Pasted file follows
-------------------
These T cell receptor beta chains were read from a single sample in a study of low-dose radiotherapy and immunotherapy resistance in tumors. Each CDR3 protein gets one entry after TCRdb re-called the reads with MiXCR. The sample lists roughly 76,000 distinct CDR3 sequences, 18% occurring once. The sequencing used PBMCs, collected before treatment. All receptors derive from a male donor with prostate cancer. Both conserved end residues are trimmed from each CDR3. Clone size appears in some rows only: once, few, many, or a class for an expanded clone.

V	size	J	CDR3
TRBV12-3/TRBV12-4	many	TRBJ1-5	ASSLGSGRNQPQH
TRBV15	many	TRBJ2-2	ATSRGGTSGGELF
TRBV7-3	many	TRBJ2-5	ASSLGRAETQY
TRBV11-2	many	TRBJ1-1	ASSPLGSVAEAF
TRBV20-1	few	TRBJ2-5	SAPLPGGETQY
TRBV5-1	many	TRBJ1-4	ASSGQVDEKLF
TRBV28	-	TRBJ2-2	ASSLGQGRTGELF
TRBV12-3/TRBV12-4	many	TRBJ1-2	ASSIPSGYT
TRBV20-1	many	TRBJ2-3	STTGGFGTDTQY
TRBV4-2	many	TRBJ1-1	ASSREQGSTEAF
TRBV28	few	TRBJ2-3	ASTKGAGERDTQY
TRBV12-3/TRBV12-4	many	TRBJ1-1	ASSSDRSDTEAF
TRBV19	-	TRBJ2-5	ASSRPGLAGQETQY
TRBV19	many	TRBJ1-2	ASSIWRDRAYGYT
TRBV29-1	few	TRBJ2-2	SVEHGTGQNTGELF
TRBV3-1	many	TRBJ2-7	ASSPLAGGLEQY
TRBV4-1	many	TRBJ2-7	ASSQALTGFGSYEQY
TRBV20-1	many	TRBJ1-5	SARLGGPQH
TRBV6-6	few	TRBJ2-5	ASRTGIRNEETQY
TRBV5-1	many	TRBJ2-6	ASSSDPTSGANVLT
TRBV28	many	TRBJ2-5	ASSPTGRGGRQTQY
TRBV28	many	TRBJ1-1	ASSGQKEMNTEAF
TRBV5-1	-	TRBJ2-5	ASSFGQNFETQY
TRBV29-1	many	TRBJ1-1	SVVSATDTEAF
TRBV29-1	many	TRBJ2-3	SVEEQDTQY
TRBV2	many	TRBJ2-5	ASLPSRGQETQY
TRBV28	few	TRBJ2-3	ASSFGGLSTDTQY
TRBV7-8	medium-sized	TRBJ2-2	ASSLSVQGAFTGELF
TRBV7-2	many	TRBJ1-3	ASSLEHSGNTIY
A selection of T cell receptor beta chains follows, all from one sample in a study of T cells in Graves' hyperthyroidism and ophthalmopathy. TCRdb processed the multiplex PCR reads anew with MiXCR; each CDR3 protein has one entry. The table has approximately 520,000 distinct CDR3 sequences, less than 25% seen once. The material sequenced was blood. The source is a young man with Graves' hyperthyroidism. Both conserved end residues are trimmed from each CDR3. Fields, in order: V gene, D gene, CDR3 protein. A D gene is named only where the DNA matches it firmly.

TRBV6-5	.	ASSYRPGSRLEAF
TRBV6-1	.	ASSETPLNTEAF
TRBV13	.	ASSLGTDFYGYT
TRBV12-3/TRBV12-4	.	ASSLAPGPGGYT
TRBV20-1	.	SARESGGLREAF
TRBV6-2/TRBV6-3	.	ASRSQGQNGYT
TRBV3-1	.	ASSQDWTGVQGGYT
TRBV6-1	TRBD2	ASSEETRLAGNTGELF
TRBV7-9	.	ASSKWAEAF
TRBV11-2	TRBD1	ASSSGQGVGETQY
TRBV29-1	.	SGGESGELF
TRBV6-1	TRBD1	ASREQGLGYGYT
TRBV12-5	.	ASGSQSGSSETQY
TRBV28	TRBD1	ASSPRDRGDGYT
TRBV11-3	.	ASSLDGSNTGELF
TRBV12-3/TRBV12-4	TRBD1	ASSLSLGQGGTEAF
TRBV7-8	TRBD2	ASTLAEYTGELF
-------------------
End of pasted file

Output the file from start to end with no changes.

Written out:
These T cell receptor beta chains were read from a single sample in a study of low-dose radiotherapy and immunotherapy resistance in tumors. Each CDR3 protein gets one entry after TCRdb re-called the reads with MiXCR. The sample lists roughly 76,000 distinct CDR3 sequences, 18% occurring once. The sequencing used PBMCs, collected before treatment. All receptors derive from a male donor with prostate cancer. Both conserved end residues are trimmed from each CDR3. Clone size appears in some rows only: once, few, many, or a class for an expanded clone.

V	size	J	CDR3
TRBV12-3/TRBV12-4	many	TRBJ1-5	ASSLGSGRNQPQH
TRBV15	many	TRBJ2-2	ATSRGGTSGGELF
TRBV7-3	many	TRBJ2-5	ASSLGRAETQY
TRBV11-2	many	TRBJ1-1	ASSPLGSVAEAF
TRBV20-1	few	TRBJ2-5	SAPLPGGETQY
TRBV5-1	many	TRBJ1-4	ASSGQVDEKLF
TRBV28	-	TRBJ2-2	ASSLGQGRTGELF
TRBV12-3/TRBV12-4	many	TRBJ1-2	ASSIPSGYT
TRBV20-1	many	TRBJ2-3	STTGGFGTDTQY
TRBV4-2	many	TRBJ1-1	ASSREQGSTEAF
TRBV28	few	TRBJ2-3	ASTKGAGERDTQY
TRBV12-3/TRBV12-4	many	TRBJ1-1	ASSSDRSDTEAF
TRBV19	-	TRBJ2-5	ASSRPGLAGQETQY
TRBV19	many	TRBJ1-2	ASSIWRDRAYGYT
TRBV29-1	few	TRBJ2-2	SVEHGTGQNTGELF
TRBV3-1	many	TRBJ2-7	ASSPLAGGLEQY
TRBV4-1	many	TRBJ2-7	ASSQALTGFGSYEQY
TRBV20-1	many	TRBJ1-5	SARLGGPQH
TRBV6-6	few	TRBJ2-5	ASRTGIRNEETQY
TRBV5-1	many	TRBJ2-6	ASSSDPTSGANVLT
TRBV28	many	TRBJ2-5	ASSPTGRGGRQTQY
TRBV28	many	TRBJ1-1	ASSGQKEMNTEAF
TRBV5-1	-	TRBJ2-5	ASSFGQNFETQY
TRBV29-1	many	TRBJ1-1	SVVSATDTEAF
TRBV29-1	many	TRBJ2-3	SVEEQDTQY
TRBV2	many	TRBJ2-5	ASLPSRGQETQY
TRBV28	few	TRBJ2-3	ASSFGGLSTDTQY
TRBV7-8	medium-sized	TRBJ2-2	ASSLSVQGAFTGELF
TRBV7-2	many	TRBJ1-3	ASSLEHSGNTIY
A selection of T cell receptor beta chains follows, all from one sample in a study of T cells in Graves' hyperthyroidism and ophthalmopathy. TCRdb processed the multiplex PCR reads anew with MiXCR; each CDR3 protein has one entry. The table has approximately 520,000 distinct CDR3 sequences, less than 25% seen once. The material sequenced was blood. The source is a young man with Graves' hyperthyroidism. Both conserved end residues are trimmed from each CDR3. Fields, in order: V gene, D gene, CDR3 protein. A D gene is named only where the DNA matches it firmly.

TRBV6-5	.	ASSYRPGSRLEAF
TRBV6-1	.	ASSETPLNTEAF
TRBV13	.	ASSLGTDFYGYT
TRBV12-3/TRBV12-4	.	ASSLAPGPGGYT
TRBV20-1	.	SARESGGLREAF
TRBV6-2/TRBV6-3	.	ASRSQGQNGYT
TRBV3-1	.	ASSQDWTGVQGGYT
TRBV6-1	TRBD2	ASSEETRLAGNTGELF
TRBV7-9	.	ASSKWAEAF
TRBV11-2	TRBD1	ASSSGQGVGETQY
TRBV29-1	.	SGGESGELF
TRBV6-1	TRBD1	ASREQGLGYGYT
TRBV12-5	.	ASGSQSGSSETQY
TRBV28	TRBD1	ASSPRDRGDGYT
TRBV11-3	.	ASSLDGSNTGELF
TRBV12-3/TRBV12-4	TRBD1	ASSLSLGQGGTEAF
TRBV7-8	TRBD2	ASTLAEYTGELF